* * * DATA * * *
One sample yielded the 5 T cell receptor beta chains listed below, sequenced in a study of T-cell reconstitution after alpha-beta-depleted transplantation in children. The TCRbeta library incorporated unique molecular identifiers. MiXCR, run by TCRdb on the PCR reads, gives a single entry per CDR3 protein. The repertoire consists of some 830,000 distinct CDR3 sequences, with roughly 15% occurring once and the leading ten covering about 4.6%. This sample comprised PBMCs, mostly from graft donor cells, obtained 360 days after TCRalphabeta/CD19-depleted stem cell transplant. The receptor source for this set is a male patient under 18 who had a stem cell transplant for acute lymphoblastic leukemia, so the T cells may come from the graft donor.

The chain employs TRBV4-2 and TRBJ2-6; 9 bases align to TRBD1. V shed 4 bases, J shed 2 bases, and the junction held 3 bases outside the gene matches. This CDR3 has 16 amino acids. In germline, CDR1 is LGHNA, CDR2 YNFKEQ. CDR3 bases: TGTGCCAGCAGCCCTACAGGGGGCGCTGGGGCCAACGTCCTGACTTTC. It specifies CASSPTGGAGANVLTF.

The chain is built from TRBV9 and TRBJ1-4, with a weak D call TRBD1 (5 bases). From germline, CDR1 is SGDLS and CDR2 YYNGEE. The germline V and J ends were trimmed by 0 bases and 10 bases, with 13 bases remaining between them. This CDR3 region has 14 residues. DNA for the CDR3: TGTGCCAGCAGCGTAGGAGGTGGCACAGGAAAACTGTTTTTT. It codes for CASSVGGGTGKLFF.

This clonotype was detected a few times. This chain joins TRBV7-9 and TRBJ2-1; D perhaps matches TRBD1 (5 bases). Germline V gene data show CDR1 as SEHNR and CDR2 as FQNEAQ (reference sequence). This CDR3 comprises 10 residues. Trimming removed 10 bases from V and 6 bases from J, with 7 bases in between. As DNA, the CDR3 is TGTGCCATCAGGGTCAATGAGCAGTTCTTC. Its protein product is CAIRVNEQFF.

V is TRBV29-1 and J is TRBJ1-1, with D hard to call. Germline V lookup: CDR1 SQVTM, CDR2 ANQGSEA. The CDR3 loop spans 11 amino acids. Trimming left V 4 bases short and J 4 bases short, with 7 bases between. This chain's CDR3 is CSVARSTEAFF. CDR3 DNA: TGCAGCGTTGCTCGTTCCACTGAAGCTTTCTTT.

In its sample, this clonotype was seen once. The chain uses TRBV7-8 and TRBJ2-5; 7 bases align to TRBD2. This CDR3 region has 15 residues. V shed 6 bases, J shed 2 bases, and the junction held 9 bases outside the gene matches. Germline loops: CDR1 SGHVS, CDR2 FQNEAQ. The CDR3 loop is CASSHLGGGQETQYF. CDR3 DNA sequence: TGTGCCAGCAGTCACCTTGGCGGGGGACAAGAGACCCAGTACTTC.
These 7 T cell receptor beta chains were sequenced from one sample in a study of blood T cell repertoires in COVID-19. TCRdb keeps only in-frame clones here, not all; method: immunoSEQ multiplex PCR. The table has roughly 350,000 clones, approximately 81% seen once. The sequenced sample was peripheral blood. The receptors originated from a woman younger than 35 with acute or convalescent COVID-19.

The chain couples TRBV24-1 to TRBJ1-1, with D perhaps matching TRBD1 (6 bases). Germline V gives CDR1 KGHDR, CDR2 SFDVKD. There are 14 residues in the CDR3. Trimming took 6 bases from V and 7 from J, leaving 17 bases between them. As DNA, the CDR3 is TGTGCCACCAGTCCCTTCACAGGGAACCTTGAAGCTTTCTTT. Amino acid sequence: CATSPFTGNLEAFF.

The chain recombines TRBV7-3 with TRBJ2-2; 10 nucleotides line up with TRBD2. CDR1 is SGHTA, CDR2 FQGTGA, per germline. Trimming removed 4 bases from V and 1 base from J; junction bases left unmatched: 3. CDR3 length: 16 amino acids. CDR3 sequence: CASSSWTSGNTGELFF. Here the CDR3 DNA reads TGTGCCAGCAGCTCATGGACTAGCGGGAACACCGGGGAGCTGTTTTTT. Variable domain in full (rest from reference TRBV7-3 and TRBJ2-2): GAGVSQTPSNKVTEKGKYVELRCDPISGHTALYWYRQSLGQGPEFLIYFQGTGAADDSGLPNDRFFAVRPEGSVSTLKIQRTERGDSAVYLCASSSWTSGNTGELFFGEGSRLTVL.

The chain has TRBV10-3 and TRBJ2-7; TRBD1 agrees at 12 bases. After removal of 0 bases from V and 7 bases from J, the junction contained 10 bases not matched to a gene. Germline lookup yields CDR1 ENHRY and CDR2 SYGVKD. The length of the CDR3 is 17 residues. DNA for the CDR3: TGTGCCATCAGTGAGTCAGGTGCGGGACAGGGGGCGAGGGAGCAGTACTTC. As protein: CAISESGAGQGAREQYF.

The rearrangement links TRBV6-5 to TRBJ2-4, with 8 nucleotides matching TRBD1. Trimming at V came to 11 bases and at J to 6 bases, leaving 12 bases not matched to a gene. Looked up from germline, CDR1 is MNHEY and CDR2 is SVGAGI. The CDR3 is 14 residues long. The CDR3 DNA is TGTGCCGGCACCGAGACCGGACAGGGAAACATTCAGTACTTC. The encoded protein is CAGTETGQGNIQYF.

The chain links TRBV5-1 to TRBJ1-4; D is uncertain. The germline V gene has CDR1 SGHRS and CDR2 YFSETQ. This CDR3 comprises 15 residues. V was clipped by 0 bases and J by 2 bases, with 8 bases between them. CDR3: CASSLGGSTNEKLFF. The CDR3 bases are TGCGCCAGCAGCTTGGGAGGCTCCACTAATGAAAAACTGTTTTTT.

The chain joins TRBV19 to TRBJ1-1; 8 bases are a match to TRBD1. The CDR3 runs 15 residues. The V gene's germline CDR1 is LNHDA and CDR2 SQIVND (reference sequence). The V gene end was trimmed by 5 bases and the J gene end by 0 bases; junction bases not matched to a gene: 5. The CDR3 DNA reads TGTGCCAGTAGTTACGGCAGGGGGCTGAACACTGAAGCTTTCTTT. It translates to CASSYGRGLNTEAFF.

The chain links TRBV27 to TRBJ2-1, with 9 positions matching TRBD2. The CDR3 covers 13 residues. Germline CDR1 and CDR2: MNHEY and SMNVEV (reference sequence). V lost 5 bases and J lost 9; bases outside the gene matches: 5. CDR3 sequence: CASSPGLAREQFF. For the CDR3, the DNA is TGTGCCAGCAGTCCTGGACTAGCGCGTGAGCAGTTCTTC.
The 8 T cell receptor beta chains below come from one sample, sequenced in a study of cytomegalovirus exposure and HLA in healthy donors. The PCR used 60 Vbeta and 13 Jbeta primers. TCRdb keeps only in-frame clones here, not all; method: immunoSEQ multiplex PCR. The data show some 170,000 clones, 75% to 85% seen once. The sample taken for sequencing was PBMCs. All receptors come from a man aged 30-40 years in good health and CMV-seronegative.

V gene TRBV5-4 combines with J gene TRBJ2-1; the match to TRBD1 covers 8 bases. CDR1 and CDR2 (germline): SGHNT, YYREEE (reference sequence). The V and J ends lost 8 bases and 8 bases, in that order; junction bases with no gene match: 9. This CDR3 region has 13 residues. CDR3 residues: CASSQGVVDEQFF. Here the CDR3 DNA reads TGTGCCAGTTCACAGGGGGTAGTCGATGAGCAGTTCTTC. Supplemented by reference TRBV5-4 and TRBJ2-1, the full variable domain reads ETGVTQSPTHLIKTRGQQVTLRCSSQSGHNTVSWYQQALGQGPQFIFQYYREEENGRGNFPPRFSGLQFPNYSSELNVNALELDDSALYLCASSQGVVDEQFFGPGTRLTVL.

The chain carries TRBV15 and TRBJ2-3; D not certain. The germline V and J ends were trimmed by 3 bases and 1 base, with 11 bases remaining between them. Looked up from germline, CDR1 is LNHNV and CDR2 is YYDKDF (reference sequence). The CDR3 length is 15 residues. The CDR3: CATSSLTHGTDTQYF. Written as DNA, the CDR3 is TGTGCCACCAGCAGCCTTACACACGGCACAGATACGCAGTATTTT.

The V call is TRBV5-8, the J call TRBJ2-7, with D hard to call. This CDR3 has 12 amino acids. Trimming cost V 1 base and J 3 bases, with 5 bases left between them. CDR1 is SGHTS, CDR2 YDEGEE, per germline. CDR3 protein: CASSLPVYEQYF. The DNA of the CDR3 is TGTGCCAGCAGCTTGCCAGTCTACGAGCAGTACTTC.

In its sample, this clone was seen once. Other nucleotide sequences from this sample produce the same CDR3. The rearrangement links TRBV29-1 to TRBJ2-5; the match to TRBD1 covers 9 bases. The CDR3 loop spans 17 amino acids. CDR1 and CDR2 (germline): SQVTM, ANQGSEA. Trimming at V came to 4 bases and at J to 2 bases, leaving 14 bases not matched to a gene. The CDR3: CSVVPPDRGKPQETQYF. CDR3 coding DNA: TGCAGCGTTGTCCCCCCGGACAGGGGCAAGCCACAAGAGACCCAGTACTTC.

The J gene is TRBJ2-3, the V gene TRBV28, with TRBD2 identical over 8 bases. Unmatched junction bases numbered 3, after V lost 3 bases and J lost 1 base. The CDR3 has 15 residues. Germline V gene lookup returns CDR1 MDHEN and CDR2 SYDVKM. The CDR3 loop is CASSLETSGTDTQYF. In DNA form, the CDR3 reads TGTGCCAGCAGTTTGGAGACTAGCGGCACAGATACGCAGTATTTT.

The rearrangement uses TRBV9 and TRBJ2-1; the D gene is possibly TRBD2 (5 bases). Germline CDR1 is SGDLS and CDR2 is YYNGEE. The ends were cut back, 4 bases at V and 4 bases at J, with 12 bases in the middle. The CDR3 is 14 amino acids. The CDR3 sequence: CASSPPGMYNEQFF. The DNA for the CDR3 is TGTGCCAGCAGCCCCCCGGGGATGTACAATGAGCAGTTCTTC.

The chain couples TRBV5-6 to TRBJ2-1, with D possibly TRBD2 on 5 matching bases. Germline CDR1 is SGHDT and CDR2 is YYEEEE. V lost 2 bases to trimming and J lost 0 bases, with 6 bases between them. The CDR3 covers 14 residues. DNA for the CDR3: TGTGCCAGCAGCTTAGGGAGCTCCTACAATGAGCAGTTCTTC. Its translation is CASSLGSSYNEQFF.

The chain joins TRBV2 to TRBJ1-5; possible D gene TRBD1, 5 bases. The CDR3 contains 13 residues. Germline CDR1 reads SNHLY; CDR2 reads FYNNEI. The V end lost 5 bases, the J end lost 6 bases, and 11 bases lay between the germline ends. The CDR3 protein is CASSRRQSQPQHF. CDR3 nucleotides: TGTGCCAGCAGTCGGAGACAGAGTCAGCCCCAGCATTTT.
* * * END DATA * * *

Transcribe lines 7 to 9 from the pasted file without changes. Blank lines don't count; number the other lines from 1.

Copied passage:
These 7 T cell receptor beta chains were sequenced from one sample in a study of blood T cell repertoires in COVID-19. TCRdb keeps only in-frame clones here, not all; method: immunoSEQ multiplex PCR. The table has roughly 350,000 clones, approximately 81% seen once. The sequenced sample was peripheral blood. The receptors originated from a woman younger than 35 with acute or convalescent COVID-19.

The chain couples TRBV24-1 to TRBJ1-1, with D perhaps matching TRBD1 (6 bases). Germline V gives CDR1 KGHDR, CDR2 SFDVKD. There are 14 residues in the CDR3. Trimming took 6 bases from V and 7 from J, leaving 17 bases between them. As DNA, the CDR3 is TGTGCCACCAGTCCCTTCACAGGGAACCTTGAAGCTTTCTTT. Amino acid sequence: CATSPFTGNLEAFF.

The chain recombines TRBV7-3 with TRBJ2-2; 10 nucleotides line up with TRBD2. CDR1 is SGHTA, CDR2 FQGTGA, per germline. Trimming removed 4 bases from V and 1 base from J; junction bases left unmatched: 3. CDR3 length: 16 amino acids. CDR3 sequence: CASSSWTSGNTGELFF. Here the CDR3 DNA reads TGTGCCAGCAGCTCATGGACTAGCGGGAACACCGGGGAGCTGTTTTTT. Variable domain in full (rest from reference TRBV7-3 and TRBJ2-2): GAGVSQTPSNKVTEKGKYVELRCDPISGHTALYWYRQSLGQGPEFLIYFQGTGAADDSGLPNDRFFAVRPEGSVSTLKIQRTERGDSAVYLCASSSWTSGNTGELFFGEGSRLTVL.